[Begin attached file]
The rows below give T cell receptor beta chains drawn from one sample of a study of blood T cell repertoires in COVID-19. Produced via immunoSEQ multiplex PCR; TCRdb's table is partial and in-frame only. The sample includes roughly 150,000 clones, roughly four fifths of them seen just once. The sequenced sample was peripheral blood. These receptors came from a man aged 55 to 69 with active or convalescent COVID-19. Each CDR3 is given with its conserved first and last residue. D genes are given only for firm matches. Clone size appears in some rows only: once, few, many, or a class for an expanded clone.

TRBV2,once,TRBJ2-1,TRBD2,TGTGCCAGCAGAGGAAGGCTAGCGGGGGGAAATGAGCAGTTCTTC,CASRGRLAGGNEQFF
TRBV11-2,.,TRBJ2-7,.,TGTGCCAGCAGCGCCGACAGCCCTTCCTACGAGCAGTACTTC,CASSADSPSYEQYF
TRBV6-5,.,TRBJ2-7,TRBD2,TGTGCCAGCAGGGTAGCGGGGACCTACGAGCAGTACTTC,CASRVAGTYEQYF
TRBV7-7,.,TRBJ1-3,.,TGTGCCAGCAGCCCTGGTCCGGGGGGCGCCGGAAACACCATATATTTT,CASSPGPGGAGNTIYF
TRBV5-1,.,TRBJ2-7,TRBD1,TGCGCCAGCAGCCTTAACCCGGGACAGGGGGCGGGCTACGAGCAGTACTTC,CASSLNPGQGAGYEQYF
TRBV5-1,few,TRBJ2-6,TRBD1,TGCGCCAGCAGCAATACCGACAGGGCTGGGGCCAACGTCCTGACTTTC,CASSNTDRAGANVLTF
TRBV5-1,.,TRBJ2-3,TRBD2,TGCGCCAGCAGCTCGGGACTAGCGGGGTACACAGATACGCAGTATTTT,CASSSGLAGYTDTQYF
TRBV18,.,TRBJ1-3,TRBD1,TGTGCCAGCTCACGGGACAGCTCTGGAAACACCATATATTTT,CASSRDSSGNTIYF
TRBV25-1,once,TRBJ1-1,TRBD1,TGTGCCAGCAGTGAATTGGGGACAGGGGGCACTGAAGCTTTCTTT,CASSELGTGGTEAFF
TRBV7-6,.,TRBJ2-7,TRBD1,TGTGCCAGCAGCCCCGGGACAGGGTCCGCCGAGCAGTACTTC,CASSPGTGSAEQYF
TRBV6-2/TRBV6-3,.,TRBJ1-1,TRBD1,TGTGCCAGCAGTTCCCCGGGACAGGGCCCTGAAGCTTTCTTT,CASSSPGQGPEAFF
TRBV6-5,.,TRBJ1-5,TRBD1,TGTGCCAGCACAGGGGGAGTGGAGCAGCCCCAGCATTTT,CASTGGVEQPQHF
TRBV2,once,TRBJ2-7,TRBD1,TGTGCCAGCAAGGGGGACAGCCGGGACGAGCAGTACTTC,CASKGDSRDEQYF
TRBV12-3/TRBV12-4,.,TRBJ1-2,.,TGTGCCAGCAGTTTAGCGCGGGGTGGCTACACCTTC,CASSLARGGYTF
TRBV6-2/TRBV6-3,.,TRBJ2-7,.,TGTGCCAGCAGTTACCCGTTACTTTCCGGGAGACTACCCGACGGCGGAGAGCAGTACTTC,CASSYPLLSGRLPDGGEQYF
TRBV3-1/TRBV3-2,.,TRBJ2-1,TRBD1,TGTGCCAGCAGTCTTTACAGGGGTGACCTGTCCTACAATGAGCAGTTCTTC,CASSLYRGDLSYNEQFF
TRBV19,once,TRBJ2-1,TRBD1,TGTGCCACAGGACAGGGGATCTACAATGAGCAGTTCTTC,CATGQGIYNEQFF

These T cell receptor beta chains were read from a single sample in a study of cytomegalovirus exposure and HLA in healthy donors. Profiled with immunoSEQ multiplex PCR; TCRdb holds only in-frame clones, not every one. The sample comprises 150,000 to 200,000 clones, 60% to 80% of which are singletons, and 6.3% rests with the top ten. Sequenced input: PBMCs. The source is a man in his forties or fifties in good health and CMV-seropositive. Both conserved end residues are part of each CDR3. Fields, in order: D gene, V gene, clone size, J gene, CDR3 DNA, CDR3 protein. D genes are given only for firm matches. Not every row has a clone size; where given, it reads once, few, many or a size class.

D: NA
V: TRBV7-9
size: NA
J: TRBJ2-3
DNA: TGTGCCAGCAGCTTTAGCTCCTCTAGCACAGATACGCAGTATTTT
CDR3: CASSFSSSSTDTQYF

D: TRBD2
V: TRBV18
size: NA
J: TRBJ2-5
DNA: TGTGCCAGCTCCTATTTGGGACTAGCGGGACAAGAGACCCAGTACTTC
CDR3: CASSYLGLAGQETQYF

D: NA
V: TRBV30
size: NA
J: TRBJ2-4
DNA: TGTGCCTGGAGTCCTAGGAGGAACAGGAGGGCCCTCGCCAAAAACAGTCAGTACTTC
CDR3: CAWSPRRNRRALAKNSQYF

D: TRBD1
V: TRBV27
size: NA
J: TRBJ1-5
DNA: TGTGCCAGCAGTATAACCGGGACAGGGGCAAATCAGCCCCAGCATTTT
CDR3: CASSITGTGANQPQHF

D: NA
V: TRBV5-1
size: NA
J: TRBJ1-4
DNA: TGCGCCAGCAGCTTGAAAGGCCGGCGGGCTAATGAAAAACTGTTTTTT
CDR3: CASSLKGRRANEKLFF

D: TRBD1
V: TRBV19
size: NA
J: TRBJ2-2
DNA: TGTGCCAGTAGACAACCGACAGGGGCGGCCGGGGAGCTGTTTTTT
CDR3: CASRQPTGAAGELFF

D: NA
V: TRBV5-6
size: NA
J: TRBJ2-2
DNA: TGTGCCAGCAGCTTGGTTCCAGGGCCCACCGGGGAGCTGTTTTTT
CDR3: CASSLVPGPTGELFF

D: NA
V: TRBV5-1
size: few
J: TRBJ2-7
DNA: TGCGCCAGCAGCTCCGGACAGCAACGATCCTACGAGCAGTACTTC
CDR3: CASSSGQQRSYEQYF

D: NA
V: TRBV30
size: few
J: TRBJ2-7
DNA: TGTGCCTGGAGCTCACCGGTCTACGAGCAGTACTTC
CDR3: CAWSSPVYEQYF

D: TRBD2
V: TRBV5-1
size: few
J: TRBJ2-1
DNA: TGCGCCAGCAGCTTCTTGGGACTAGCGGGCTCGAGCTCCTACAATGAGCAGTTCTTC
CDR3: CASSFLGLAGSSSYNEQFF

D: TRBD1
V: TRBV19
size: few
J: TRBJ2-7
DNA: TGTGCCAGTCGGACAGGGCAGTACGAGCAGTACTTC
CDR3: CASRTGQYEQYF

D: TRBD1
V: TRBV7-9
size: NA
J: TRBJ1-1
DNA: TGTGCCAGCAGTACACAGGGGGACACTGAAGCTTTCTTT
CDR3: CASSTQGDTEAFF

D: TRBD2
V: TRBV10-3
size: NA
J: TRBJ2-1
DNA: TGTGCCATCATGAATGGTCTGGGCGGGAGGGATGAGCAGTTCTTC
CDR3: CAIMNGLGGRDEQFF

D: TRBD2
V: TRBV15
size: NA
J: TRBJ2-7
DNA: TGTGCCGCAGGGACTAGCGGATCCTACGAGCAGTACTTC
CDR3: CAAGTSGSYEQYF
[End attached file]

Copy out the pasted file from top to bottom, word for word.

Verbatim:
The rows below give T cell receptor beta chains drawn from one sample of a study of blood T cell repertoires in COVID-19. Produced via immunoSEQ multiplex PCR; TCRdb's table is partial and in-frame only. The sample includes roughly 150,000 clones, roughly four fifths of them seen just once. The sequenced sample was peripheral blood. These receptors came from a man aged 55 to 69 with active or convalescent COVID-19. Each CDR3 is given with its conserved first and last residue. D genes are given only for firm matches. Clone size appears in some rows only: once, few, many, or a class for an expanded clone.

TRBV2,once,TRBJ2-1,TRBD2,TGTGCCAGCAGAGGAAGGCTAGCGGGGGGAAATGAGCAGTTCTTC,CASRGRLAGGNEQFF
TRBV11-2,.,TRBJ2-7,.,TGTGCCAGCAGCGCCGACAGCCCTTCCTACGAGCAGTACTTC,CASSADSPSYEQYF
TRBV6-5,.,TRBJ2-7,TRBD2,TGTGCCAGCAGGGTAGCGGGGACCTACGAGCAGTACTTC,CASRVAGTYEQYF
TRBV7-7,.,TRBJ1-3,.,TGTGCCAGCAGCCCTGGTCCGGGGGGCGCCGGAAACACCATATATTTT,CASSPGPGGAGNTIYF
TRBV5-1,.,TRBJ2-7,TRBD1,TGCGCCAGCAGCCTTAACCCGGGACAGGGGGCGGGCTACGAGCAGTACTTC,CASSLNPGQGAGYEQYF
TRBV5-1,few,TRBJ2-6,TRBD1,TGCGCCAGCAGCAATACCGACAGGGCTGGGGCCAACGTCCTGACTTTC,CASSNTDRAGANVLTF
TRBV5-1,.,TRBJ2-3,TRBD2,TGCGCCAGCAGCTCGGGACTAGCGGGGTACACAGATACGCAGTATTTT,CASSSGLAGYTDTQYF
TRBV18,.,TRBJ1-3,TRBD1,TGTGCCAGCTCACGGGACAGCTCTGGAAACACCATATATTTT,CASSRDSSGNTIYF
TRBV25-1,once,TRBJ1-1,TRBD1,TGTGCCAGCAGTGAATTGGGGACAGGGGGCACTGAAGCTTTCTTT,CASSELGTGGTEAFF
TRBV7-6,.,TRBJ2-7,TRBD1,TGTGCCAGCAGCCCCGGGACAGGGTCCGCCGAGCAGTACTTC,CASSPGTGSAEQYF
TRBV6-2/TRBV6-3,.,TRBJ1-1,TRBD1,TGTGCCAGCAGTTCCCCGGGACAGGGCCCTGAAGCTTTCTTT,CASSSPGQGPEAFF
TRBV6-5,.,TRBJ1-5,TRBD1,TGTGCCAGCACAGGGGGAGTGGAGCAGCCCCAGCATTTT,CASTGGVEQPQHF
TRBV2,once,TRBJ2-7,TRBD1,TGTGCCAGCAAGGGGGACAGCCGGGACGAGCAGTACTTC,CASKGDSRDEQYF
TRBV12-3/TRBV12-4,.,TRBJ1-2,.,TGTGCCAGCAGTTTAGCGCGGGGTGGCTACACCTTC,CASSLARGGYTF
TRBV6-2/TRBV6-3,.,TRBJ2-7,.,TGTGCCAGCAGTTACCCGTTACTTTCCGGGAGACTACCCGACGGCGGAGAGCAGTACTTC,CASSYPLLSGRLPDGGEQYF
TRBV3-1/TRBV3-2,.,TRBJ2-1,TRBD1,TGTGCCAGCAGTCTTTACAGGGGTGACCTGTCCTACAATGAGCAGTTCTTC,CASSLYRGDLSYNEQFF
TRBV19,once,TRBJ2-1,TRBD1,TGTGCCACAGGACAGGGGATCTACAATGAGCAGTTCTTC,CATGQGIYNEQFF

These T cell receptor beta chains were read from a single sample in a study of cytomegalovirus exposure and HLA in healthy donors. Profiled with immunoSEQ multiplex PCR; TCRdb holds only in-frame clones, not every one. The sample comprises 150,000 to 200,000 clones, 60% to 80% of which are singletons, and 6.3% rests with the top ten. Sequenced input: PBMCs. The source is a man in his forties or fifties in good health and CMV-seropositive. Both conserved end residues are part of each CDR3. Fields, in order: D gene, V gene, clone size, J gene, CDR3 DNA, CDR3 protein. D genes are given only for firm matches. Not every row has a clone size; where given, it reads once, few, many or a size class.

D: NA
V: TRBV7-9
size: NA
J: TRBJ2-3
DNA: TGTGCCAGCAGCTTTAGCTCCTCTAGCACAGATACGCAGTATTTT
CDR3: CASSFSSSSTDTQYF

D: TRBD2
V: TRBV18
size: NA
J: TRBJ2-5
DNA: TGTGCCAGCTCCTATTTGGGACTAGCGGGACAAGAGACCCAGTACTTC
CDR3: CASSYLGLAGQETQYF

D: NA
V: TRBV30
size: NA
J: TRBJ2-4
DNA: TGTGCCTGGAGTCCTAGGAGGAACAGGAGGGCCCTCGCCAAAAACAGTCAGTACTTC
CDR3: CAWSPRRNRRALAKNSQYF

D: TRBD1
V: TRBV27
size: NA
J: TRBJ1-5
DNA: TGTGCCAGCAGTATAACCGGGACAGGGGCAAATCAGCCCCAGCATTTT
CDR3: CASSITGTGANQPQHF

D: NA
V: TRBV5-1
size: NA
J: TRBJ1-4
DNA: TGCGCCAGCAGCTTGAAAGGCCGGCGGGCTAATGAAAAACTGTTTTTT
CDR3: CASSLKGRRANEKLFF

D: TRBD1
V: TRBV19
size: NA
J: TRBJ2-2
DNA: TGTGCCAGTAGACAACCGACAGGGGCGGCCGGGGAGCTGTTTTTT
CDR3: CASRQPTGAAGELFF

D: NA
V: TRBV5-6
size: NA
J: TRBJ2-2
DNA: TGTGCCAGCAGCTTGGTTCCAGGGCCCACCGGGGAGCTGTTTTTT
CDR3: CASSLVPGPTGELFF

D: NA
V: TRBV5-1
size: few
J: TRBJ2-7
DNA: TGCGCCAGCAGCTCCGGACAGCAACGATCCTACGAGCAGTACTTC
CDR3: CASSSGQQRSYEQYF

D: NA
V: TRBV30
size: few
J: TRBJ2-7
DNA: TGTGCCTGGAGCTCACCGGTCTACGAGCAGTACTTC
CDR3: CAWSSPVYEQYF

D: TRBD2
V: TRBV5-1
size: few
J: TRBJ2-1
DNA: TGCGCCAGCAGCTTCTTGGGACTAGCGGGCTCGAGCTCCTACAATGAGCAGTTCTTC
CDR3: CASSFLGLAGSSSYNEQFF

D: TRBD1
V: TRBV19
size: few
J: TRBJ2-7
DNA: TGTGCCAGTCGGACAGGGCAGTACGAGCAGTACTTC
CDR3: CASRTGQYEQYF

D: TRBD1
V: TRBV7-9
size: NA
J: TRBJ1-1
DNA: TGTGCCAGCAGTACACAGGGGGACACTGAAGCTTTCTTT
CDR3: CASSTQGDTEAFF

D: TRBD2
V: TRBV10-3
size: NA
J: TRBJ2-1
DNA: TGTGCCATCATGAATGGTCTGGGCGGGAGGGATGAGCAGTTCTTC
CDR3: CAIMNGLGGRDEQFF

D: TRBD2
V: TRBV15
size: NA
J: TRBJ2-7
DNA: TGTGCCGCAGGGACTAGCGGATCCTACGAGCAGTACTTC
CDR3: CAAGTSGSYEQYF